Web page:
Imatinib Mesylate (IM) and other ABL tyrosine kinase inhibitors (TKIs) have had a major impact on treatment of early phase CML patients. However, TKI monotherapies are not curative and initial and acquired resistance remain challenges. We demonstrated that CML stem cells are less responsive to TKIs and are a critical target population for TKI resistance. To prevent the development of resistant subclones, improved treatment approaches that target other elements active in CML stem cells are needed. One candidate is Abelson helper integration site-1 (AHI-1), an oncogene we identified that is upregulated in CML stem cells and interacts with multiple kinases, including BCR-ABL and JAK2. These complexes initiate BCR-ABL-transforming activity and mediate TKI response/resistance of CML stem/progenitor cells. Loss of these interactions significantly increases IM-sensitivity of CML stem/progenitor cells. These findings indicate that AHI-1 is a new therapeutic target in CML stem cells, but there are no specific small molecule inhibitors available that target AHI-1. By screening the Prestwick Chemical Library, we have recently identified a specific growth inhibitory compound that potentially targets AHI-1: Cantharidin (CAN), an inhibitor of protein phosphatase 2A (PP2A). CAN inhibited the growth of AHI-1-transduced cells by about 30% compared to control cells, but this effect was significantly enhanced to 93% with the addition of IM. As well, AHI-1-suppressed cells were more sensitive to CAN treatment, suggesting specific targeting of AHI-1 by a PP2A inhibitor. PP2A is a family of serine/threonine phosphatases that regulate numerous cell signaling cascades involved in proliferation and cell cycle control of cancer cells. It has been reported that PP2A activity can be upregulated or downregulated in cancer cells and can play either positive or negative roles in signaling pathways, suggesting that activation/suppression of PP2A activity and its specific pathways is differentially regulated in cancer cells. It has also been reported that PP2A activity is downregulated in CML cells, particularly in blast crisis CML, due to overexpression of SET, and that the use of a PP2A activator inhibits the growth of CML cells. Interestingly, we have now demonstrated that combination treatment with IM and CAN significantly prevents growth and induces apoptosis in CML K562 and IM-resistant K562 cells compared to single treatments (2-3 fold, p<0.001). The combination also greatly reduced colony formation (CFC) of CD34+ CML cells, but CAN also inhibited CFCs of CD34+ normal bone marrow (BM) cells. To overcome toxicity issues, we recently obtained new, pre-clinically validated PP2A inhibitors, LB1.0 and LB1.2. The combination of LB1.0 or LB1.2 (5µM) with IM (5µM) is more effective at selectively reducing CFCs generated from CD34+ treatment-naïve IM-nonresponder cells than single agents (56% vs. 13%), and they are also much less toxic to CD34+ normal BM cells compared to CAN (2-3 fold, p<0.005). Long-term culture-initiating cell assays also showed that more primitive cells were eliminated to a greater extent by combination treatments. Moreover, cell cycle analysis in CML cells showed that treatment with LB1.0/LB1.2 alone was able to induce a shift from G1 to G2/M phase (three fold, p<0.05). A similar shift in the cell population was also observed after combination treatment with IM, suggesting that the G2/M phase arrest is solely due to PP2A inhibition. Confocal microscopy confirmed the G2/M arrest, leading to mitotic catastrophe in the treated cells. Mechanistically, we have further identified the PP2A subunit B (PR55a) as a potential AHI-1 interacting protein using immunoprecipitation/mass spectrometry. Western blot analysis showed that the combination treatment significantly suppresses protein expression of AHI-1, BCR-ABL, JAK2, STAT5, AKT and β-catenin compared to single agents and that the combination directly affects PP2A-mediated β-catenin dephosphorylation and BCR-ABL-mediated phosphorylation of β-catenin in CML cells, which may lead to protein degradation of several key proteins. These results indicate that we have uncovered a new AHI-1-PP2A (PR55a) interaction and that simultaneously targeting both BCR-ABL and PP2A activities in CML stem/progenitor cells may provide a more effective treatment option for CML patients.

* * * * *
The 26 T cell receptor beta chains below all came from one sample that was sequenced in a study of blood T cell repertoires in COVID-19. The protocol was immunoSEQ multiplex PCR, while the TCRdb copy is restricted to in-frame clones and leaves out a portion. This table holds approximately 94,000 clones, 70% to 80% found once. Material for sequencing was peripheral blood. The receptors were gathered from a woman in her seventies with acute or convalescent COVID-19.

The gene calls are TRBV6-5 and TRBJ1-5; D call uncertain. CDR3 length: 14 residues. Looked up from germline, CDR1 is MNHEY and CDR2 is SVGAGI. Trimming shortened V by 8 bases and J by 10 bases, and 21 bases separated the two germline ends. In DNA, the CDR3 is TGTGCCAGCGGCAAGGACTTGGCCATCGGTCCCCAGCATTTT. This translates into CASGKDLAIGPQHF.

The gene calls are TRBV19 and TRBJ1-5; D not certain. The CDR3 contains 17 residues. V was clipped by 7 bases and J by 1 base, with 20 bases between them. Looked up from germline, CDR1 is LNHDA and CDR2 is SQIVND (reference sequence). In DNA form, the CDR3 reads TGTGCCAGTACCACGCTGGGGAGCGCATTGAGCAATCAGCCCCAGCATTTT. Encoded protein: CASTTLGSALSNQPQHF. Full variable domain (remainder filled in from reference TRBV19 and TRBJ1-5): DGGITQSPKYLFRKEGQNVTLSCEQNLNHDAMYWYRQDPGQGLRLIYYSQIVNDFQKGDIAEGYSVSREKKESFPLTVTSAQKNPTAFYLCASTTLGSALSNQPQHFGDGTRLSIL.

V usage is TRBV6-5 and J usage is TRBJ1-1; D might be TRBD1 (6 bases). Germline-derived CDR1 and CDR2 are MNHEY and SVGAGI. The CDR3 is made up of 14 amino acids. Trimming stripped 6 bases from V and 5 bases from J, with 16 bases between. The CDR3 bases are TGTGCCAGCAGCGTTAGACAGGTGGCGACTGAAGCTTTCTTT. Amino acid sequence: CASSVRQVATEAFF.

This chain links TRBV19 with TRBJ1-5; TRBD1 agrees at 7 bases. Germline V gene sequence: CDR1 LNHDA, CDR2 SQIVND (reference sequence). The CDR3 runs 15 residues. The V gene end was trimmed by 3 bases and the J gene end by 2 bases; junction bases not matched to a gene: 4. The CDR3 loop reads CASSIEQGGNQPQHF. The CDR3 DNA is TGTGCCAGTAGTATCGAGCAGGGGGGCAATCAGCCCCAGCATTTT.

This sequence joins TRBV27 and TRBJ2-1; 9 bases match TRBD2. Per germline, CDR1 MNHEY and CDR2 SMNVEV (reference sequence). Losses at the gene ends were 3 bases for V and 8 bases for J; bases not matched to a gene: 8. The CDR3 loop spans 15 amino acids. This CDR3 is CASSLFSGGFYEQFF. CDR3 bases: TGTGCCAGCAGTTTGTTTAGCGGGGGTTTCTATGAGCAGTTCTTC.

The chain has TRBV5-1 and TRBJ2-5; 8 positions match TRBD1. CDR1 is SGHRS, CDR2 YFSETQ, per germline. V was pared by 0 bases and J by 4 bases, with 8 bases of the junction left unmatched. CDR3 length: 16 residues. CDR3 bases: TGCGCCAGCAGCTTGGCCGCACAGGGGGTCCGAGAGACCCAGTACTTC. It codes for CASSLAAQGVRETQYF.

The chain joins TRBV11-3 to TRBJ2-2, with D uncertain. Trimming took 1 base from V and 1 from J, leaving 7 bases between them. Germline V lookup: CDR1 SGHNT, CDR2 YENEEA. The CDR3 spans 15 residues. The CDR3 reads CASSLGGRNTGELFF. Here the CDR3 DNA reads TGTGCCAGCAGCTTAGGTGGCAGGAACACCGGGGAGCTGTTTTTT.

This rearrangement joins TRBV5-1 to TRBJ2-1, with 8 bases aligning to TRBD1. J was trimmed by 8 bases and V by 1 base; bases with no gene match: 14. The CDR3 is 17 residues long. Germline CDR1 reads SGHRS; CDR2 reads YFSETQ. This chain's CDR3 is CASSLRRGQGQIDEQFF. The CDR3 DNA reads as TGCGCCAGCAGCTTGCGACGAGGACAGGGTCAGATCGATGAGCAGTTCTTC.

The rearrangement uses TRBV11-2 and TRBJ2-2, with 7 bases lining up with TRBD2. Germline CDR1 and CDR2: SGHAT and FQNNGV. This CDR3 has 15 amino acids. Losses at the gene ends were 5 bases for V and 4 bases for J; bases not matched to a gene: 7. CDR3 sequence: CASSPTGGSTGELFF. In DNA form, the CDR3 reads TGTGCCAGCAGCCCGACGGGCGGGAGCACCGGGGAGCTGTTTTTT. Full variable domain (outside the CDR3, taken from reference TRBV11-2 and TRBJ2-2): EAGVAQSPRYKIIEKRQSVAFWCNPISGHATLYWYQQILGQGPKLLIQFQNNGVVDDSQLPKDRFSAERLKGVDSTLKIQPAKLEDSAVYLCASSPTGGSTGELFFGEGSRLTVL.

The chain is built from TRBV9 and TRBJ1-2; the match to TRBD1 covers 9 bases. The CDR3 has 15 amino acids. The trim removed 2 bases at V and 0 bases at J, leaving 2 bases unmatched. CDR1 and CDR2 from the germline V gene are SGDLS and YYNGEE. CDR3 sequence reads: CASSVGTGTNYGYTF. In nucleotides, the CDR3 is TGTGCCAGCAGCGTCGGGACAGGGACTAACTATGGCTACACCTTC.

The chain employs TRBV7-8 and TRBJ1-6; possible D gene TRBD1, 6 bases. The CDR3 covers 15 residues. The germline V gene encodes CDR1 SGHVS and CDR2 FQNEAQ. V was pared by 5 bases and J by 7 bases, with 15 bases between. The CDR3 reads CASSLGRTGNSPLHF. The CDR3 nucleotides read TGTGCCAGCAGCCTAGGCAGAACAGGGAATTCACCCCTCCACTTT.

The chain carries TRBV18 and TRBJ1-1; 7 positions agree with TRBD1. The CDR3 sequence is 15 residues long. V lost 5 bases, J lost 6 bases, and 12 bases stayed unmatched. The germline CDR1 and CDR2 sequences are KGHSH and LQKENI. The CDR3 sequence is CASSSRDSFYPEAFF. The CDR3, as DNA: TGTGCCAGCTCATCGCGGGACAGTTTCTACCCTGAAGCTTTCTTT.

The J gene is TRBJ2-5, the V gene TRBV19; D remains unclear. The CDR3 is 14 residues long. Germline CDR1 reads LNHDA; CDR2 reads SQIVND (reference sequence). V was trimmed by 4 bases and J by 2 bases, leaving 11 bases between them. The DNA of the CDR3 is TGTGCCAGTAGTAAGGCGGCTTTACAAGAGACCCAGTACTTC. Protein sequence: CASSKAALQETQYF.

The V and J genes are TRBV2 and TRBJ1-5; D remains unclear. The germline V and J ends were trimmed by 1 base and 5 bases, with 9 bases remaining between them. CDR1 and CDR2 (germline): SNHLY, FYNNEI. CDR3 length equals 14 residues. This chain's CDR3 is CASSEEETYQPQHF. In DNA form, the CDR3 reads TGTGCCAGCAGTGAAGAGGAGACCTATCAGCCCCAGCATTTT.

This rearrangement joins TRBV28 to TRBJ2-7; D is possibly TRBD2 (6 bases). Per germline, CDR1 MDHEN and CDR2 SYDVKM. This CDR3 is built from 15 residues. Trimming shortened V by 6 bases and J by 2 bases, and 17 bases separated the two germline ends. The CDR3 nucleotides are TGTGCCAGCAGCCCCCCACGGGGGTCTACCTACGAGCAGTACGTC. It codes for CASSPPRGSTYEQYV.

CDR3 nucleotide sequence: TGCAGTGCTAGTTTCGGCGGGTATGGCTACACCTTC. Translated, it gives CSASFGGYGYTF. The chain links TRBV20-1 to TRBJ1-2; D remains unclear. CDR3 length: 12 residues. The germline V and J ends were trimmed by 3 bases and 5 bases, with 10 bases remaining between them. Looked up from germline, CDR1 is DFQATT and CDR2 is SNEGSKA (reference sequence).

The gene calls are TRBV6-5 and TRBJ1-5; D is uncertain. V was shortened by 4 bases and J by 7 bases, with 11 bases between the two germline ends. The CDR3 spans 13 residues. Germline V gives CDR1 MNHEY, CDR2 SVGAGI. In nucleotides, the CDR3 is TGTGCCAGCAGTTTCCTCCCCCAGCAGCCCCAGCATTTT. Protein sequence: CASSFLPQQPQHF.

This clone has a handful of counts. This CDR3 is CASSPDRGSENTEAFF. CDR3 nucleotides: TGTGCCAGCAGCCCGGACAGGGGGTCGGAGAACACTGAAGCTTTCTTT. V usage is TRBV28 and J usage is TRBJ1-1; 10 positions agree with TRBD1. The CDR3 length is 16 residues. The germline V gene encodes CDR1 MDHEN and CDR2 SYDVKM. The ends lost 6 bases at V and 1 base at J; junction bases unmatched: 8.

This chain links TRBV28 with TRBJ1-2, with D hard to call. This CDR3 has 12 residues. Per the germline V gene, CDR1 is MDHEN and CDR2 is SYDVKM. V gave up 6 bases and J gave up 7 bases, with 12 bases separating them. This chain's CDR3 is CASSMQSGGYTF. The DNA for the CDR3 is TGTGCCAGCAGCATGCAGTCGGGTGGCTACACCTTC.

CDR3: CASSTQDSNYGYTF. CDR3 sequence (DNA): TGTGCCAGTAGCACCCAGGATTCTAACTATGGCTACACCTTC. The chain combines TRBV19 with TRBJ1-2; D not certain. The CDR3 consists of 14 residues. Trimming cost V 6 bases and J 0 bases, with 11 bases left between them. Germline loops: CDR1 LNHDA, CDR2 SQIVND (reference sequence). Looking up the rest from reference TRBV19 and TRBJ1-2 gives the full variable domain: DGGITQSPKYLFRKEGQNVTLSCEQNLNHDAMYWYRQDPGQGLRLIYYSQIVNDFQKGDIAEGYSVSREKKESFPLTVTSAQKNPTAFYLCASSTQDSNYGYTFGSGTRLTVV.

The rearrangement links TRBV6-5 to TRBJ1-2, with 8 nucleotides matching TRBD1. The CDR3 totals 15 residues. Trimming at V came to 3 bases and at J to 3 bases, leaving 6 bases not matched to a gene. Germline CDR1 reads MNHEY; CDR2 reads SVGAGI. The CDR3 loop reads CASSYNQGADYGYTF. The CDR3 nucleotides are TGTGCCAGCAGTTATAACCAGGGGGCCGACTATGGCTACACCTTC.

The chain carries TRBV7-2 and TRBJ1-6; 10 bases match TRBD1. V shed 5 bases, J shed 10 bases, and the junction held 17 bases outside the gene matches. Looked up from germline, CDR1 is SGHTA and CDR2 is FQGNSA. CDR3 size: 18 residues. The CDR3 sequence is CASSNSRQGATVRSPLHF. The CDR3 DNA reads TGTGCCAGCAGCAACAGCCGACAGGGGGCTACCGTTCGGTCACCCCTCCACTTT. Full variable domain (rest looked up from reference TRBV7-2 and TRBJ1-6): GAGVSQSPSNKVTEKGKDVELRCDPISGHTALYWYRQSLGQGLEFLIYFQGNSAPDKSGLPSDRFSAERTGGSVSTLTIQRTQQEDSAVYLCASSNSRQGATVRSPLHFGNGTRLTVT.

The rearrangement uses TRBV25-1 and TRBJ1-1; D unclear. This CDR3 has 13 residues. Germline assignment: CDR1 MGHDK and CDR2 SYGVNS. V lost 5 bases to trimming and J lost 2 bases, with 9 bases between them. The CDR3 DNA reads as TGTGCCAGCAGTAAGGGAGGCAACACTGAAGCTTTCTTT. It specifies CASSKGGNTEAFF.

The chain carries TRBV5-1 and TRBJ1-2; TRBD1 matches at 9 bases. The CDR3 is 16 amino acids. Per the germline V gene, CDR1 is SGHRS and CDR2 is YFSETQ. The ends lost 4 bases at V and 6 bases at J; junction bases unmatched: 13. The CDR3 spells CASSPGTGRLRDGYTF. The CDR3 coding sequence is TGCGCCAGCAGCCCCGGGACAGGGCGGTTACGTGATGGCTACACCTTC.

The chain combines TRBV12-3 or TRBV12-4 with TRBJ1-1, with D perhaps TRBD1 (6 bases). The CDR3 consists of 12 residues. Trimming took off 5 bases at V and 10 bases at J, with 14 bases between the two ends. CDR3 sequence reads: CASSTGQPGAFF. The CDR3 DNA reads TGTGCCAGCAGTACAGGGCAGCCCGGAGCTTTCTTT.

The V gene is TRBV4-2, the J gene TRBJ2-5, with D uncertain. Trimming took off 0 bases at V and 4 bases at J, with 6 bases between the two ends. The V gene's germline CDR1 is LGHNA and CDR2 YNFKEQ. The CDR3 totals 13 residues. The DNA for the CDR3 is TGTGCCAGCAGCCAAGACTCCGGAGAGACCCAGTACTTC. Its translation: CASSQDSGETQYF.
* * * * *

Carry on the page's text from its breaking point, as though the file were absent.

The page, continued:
No relevant conflicts of interest to declare.
Asterisk with author names denotes non-ASH members.